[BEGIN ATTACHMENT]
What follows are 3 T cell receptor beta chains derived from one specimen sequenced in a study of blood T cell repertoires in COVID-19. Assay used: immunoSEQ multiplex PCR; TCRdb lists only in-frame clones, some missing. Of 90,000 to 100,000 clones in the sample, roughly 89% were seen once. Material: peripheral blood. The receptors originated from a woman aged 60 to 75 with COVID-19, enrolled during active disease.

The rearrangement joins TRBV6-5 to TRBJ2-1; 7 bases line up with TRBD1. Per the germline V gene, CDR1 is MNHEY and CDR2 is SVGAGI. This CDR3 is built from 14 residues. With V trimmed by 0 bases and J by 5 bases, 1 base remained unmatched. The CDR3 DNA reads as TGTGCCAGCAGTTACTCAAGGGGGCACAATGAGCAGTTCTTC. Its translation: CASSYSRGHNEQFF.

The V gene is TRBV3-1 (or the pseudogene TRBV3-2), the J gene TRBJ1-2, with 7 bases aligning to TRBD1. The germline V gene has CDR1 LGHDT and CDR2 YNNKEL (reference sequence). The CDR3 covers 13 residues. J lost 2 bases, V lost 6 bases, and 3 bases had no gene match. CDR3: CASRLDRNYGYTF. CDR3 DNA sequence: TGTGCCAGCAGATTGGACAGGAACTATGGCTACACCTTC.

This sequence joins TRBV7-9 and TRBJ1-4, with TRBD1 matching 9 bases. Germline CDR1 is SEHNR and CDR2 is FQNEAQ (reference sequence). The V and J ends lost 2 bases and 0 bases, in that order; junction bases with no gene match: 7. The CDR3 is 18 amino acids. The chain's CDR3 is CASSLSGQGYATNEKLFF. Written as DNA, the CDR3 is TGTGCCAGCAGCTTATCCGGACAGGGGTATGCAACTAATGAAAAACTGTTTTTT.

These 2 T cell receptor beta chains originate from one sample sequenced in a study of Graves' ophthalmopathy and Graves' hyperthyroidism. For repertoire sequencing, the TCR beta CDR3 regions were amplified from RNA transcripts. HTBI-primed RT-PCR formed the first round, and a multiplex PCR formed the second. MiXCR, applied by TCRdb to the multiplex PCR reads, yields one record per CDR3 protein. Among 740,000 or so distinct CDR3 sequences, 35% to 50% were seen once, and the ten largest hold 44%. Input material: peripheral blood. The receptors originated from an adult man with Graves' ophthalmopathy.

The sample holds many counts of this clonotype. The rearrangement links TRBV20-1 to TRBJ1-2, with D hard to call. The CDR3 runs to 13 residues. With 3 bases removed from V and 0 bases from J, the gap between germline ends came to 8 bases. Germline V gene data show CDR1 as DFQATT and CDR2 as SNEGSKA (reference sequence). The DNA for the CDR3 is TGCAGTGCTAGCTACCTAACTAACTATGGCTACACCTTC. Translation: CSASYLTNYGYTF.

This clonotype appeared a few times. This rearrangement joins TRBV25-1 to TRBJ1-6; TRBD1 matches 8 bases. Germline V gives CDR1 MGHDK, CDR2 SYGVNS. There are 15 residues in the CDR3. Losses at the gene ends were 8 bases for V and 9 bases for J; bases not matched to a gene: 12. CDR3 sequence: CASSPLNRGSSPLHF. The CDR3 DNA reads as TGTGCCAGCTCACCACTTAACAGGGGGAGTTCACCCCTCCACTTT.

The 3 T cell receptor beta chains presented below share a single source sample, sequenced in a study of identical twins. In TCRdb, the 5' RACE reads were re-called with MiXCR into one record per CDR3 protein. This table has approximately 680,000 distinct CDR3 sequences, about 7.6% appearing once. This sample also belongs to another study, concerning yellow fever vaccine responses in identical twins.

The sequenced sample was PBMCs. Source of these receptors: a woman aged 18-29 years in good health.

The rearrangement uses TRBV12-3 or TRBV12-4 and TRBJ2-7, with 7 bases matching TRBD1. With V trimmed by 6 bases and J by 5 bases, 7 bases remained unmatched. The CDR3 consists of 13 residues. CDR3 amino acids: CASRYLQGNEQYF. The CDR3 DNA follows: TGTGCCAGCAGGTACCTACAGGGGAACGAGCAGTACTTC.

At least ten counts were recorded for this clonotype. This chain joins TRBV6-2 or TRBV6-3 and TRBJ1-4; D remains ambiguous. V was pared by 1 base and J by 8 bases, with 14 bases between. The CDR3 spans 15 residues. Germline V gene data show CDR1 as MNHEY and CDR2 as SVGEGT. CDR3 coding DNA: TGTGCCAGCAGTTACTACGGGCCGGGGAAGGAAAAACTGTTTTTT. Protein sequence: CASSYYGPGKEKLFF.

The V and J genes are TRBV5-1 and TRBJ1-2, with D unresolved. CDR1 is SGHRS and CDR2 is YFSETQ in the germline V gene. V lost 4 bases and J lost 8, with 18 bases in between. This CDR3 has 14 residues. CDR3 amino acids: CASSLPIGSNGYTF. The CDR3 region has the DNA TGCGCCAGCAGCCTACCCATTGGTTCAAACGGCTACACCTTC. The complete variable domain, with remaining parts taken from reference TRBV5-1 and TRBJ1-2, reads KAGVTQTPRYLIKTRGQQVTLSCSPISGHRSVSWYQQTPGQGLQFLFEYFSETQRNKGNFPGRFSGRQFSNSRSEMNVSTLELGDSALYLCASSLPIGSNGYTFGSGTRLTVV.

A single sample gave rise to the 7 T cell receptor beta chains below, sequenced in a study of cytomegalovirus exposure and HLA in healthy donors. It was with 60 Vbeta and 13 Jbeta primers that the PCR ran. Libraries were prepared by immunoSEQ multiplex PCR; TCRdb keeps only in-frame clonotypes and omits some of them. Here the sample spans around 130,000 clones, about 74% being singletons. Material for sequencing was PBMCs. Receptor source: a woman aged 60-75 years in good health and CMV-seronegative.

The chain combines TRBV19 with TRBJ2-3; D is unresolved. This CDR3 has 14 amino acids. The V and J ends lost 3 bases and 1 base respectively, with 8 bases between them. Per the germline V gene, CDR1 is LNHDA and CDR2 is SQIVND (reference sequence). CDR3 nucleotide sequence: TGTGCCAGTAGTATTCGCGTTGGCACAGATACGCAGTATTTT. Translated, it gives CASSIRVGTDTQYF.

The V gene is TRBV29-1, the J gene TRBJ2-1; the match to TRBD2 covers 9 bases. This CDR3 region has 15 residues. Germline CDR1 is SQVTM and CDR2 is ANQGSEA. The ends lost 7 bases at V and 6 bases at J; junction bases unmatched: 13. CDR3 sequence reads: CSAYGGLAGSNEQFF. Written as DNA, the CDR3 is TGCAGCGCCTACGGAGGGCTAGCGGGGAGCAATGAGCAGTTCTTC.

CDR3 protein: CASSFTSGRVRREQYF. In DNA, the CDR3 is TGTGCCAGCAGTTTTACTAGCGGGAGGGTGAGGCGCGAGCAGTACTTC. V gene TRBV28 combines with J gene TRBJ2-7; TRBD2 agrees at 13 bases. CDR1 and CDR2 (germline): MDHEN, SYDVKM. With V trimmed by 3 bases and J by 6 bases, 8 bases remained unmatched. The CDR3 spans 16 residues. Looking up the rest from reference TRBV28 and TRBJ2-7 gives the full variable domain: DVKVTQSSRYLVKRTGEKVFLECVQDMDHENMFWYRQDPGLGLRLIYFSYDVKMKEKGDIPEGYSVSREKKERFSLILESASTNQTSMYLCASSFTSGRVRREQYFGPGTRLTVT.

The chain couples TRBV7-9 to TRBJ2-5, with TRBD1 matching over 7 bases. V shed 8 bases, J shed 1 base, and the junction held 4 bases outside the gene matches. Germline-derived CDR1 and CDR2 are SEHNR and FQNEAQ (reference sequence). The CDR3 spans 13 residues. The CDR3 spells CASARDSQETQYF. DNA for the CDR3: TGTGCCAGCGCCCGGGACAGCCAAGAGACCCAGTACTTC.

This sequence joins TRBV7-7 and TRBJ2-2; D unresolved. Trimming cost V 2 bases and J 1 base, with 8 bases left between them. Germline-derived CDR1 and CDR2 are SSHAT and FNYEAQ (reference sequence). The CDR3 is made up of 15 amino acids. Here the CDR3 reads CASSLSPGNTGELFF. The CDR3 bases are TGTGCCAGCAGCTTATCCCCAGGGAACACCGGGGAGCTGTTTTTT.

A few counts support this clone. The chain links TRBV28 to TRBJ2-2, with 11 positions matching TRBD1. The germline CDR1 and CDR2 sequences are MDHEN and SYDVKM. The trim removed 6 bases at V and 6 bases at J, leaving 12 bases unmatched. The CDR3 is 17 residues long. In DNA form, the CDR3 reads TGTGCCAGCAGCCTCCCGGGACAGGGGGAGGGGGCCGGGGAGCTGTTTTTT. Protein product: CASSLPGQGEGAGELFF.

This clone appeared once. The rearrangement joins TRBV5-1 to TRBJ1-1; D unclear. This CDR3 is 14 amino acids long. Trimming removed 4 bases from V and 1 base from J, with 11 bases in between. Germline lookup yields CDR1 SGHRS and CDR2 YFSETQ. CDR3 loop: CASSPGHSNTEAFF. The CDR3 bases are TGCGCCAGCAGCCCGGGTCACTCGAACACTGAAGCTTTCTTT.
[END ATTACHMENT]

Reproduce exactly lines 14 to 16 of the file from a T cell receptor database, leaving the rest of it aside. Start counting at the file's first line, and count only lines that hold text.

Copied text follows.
The chain combines TRBV19 with TRBJ2-3; D is unresolved. This CDR3 has 14 amino acids. The V and J ends lost 3 bases and 1 base respectively, with 8 bases between them. Per the germline V gene, CDR1 is LNHDA and CDR2 is SQIVND (reference sequence). CDR3 nucleotide sequence: TGTGCCAGTAGTATTCGCGTTGGCACAGATACGCAGTATTTT. Translated, it gives CASSIRVGTDTQYF.

The V gene is TRBV29-1, the J gene TRBJ2-1; the match to TRBD2 covers 9 bases. This CDR3 region has 15 residues. Germline CDR1 is SQVTM and CDR2 is ANQGSEA. The ends lost 7 bases at V and 6 bases at J; junction bases unmatched: 13. CDR3 sequence reads: CSAYGGLAGSNEQFF. Written as DNA, the CDR3 is TGCAGCGCCTACGGAGGGCTAGCGGGGAGCAATGAGCAGTTCTTC.

CDR3 protein: CASSFTSGRVRREQYF. In DNA, the CDR3 is TGTGCCAGCAGTTTTACTAGCGGGAGGGTGAGGCGCGAGCAGTACTTC. V gene TRBV28 combines with J gene TRBJ2-7; TRBD2 agrees at 13 bases. CDR1 and CDR2 (germline): MDHEN, SYDVKM. With V trimmed by 3 bases and J by 6 bases, 8 bases remained unmatched. The CDR3 spans 16 residues. Looking up the rest from reference TRBV28 and TRBJ2-7 gives the full variable domain: DVKVTQSSRYLVKRTGEKVFLECVQDMDHENMFWYRQDPGLGLRLIYFSYDVKMKEKGDIPEGYSVSREKKERFSLILESASTNQTSMYLCASSFTSGRVRREQYFGPGTRLTVT.